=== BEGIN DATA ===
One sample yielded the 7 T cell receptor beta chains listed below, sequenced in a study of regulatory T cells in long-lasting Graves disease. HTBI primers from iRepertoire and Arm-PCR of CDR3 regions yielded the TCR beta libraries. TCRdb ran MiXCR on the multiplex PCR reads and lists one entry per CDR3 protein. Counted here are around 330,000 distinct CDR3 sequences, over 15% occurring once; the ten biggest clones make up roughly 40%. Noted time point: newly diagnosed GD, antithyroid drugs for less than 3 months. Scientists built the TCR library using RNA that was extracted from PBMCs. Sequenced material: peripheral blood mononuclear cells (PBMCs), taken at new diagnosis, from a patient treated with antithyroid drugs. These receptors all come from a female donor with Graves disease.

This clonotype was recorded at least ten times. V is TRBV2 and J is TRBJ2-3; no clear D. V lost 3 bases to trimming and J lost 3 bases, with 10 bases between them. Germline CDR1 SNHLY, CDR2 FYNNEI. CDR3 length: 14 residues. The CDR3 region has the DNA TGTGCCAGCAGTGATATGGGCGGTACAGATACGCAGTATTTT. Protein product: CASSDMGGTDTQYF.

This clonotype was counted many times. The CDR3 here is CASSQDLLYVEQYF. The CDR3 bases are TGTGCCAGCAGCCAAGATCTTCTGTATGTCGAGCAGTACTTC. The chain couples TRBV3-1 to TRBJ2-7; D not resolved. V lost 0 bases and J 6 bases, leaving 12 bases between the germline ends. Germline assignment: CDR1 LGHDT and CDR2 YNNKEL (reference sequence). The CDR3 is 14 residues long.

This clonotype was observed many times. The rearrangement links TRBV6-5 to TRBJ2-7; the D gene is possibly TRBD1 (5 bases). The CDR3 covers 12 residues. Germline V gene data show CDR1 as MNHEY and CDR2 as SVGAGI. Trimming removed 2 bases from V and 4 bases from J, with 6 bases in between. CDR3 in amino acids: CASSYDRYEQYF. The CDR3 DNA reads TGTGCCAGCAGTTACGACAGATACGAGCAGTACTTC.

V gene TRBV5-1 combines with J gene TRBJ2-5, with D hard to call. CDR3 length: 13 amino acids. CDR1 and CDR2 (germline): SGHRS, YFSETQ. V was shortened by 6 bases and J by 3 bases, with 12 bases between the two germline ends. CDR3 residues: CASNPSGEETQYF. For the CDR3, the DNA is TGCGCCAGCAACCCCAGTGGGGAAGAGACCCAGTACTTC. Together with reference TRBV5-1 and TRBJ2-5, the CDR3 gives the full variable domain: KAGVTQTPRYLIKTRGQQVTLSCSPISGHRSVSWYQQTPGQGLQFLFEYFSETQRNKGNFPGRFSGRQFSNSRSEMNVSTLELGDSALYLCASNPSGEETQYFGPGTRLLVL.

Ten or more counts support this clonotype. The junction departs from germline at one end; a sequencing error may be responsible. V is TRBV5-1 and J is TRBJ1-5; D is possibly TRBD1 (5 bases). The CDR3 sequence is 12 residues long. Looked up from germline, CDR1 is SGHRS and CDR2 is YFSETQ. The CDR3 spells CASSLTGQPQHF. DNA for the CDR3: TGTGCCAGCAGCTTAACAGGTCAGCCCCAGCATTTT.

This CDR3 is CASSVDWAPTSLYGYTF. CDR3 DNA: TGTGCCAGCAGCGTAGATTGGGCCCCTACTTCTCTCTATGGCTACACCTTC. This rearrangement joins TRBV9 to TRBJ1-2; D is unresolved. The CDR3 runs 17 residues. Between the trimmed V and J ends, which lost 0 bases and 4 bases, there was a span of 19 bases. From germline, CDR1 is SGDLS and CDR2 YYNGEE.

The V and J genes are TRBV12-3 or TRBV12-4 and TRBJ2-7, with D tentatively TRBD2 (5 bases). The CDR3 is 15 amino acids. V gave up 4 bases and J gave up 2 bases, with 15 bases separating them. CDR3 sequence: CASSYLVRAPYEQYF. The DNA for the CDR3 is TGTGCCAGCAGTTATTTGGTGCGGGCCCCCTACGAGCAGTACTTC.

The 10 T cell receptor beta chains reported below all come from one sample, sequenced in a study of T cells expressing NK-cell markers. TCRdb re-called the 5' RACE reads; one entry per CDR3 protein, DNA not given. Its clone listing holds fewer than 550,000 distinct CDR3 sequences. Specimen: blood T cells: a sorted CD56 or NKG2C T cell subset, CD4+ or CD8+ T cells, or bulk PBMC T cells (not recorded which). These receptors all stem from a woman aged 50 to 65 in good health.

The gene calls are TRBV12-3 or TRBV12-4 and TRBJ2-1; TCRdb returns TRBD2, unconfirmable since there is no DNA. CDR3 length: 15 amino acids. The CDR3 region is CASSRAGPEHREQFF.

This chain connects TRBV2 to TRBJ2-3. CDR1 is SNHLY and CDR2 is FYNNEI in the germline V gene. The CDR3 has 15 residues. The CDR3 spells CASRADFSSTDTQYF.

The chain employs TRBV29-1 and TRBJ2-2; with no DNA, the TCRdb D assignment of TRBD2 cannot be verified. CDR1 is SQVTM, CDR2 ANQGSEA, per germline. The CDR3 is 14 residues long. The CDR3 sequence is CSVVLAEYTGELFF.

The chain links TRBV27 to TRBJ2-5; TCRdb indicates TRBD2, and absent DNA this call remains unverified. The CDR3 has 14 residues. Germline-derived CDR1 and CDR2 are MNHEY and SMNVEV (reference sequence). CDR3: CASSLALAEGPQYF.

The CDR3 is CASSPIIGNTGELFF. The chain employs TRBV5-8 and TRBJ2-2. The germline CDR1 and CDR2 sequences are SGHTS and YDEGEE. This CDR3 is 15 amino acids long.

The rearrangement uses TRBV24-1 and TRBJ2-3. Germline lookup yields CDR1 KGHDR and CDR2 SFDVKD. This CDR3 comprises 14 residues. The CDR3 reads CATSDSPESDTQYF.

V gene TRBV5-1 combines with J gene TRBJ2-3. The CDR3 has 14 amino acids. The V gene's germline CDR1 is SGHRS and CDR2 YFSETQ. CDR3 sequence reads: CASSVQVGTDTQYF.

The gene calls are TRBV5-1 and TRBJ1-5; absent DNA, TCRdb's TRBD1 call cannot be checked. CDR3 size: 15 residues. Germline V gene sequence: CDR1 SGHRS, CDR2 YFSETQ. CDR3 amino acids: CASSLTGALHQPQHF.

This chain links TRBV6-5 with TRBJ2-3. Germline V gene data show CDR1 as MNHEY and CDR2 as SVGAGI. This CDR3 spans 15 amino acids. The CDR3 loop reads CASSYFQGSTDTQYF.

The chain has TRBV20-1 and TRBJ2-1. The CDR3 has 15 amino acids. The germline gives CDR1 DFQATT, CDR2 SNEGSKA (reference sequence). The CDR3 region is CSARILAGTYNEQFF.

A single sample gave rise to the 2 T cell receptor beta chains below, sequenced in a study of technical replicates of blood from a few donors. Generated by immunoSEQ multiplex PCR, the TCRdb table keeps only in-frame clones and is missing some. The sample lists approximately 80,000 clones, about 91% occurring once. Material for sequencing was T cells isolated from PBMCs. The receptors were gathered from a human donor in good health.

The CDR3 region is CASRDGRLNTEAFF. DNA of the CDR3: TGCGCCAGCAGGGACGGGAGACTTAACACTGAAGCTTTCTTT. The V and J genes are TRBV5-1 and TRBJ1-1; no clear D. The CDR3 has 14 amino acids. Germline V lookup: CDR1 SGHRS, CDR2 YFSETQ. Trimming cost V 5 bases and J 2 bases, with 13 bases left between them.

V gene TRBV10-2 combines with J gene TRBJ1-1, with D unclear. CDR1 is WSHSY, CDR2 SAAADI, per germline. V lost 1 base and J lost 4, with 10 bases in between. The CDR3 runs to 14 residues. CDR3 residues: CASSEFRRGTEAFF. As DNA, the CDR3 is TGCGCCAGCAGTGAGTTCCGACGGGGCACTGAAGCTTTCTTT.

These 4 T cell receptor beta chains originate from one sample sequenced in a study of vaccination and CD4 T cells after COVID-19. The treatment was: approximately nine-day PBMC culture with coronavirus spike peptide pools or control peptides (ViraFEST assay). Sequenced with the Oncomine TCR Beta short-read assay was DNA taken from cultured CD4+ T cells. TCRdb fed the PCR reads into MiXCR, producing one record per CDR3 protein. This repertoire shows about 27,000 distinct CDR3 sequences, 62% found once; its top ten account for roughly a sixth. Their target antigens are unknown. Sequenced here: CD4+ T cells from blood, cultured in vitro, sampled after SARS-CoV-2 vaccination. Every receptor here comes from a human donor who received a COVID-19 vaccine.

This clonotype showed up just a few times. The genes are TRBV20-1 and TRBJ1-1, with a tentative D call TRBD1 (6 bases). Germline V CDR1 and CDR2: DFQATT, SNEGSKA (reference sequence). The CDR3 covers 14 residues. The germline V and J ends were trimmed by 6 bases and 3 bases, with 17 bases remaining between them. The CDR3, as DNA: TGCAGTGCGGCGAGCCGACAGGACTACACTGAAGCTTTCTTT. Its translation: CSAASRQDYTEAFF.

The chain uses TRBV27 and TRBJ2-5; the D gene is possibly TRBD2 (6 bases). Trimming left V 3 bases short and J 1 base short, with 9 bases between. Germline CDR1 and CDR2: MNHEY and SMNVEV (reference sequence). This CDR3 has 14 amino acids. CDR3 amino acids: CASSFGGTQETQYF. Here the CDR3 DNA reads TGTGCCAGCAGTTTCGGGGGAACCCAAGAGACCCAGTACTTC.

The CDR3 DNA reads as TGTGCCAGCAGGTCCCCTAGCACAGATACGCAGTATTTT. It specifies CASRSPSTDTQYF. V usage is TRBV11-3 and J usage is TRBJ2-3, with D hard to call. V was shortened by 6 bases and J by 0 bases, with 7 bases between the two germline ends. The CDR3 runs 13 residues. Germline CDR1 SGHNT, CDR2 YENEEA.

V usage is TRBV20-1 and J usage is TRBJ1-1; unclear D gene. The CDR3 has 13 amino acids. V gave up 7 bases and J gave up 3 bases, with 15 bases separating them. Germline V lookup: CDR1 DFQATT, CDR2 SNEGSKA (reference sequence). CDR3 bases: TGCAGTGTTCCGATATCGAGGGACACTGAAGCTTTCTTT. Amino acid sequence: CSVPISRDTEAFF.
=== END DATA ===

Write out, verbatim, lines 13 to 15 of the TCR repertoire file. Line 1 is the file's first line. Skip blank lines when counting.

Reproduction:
The chain links TRBV27 to TRBJ2-5; TCRdb indicates TRBD2, and absent DNA this call remains unverified. The CDR3 has 14 residues. Germline-derived CDR1 and CDR2 are MNHEY and SMNVEV (reference sequence). CDR3: CASSLALAEGPQYF.

The CDR3 is CASSPIIGNTGELFF. The chain employs TRBV5-8 and TRBJ2-2. The germline CDR1 and CDR2 sequences are SGHTS and YDEGEE. This CDR3 is 15 amino acids long.

The rearrangement uses TRBV24-1 and TRBJ2-3. Germline lookup yields CDR1 KGHDR and CDR2 SFDVKD. This CDR3 comprises 14 residues. The CDR3 reads CATSDSPESDTQYF.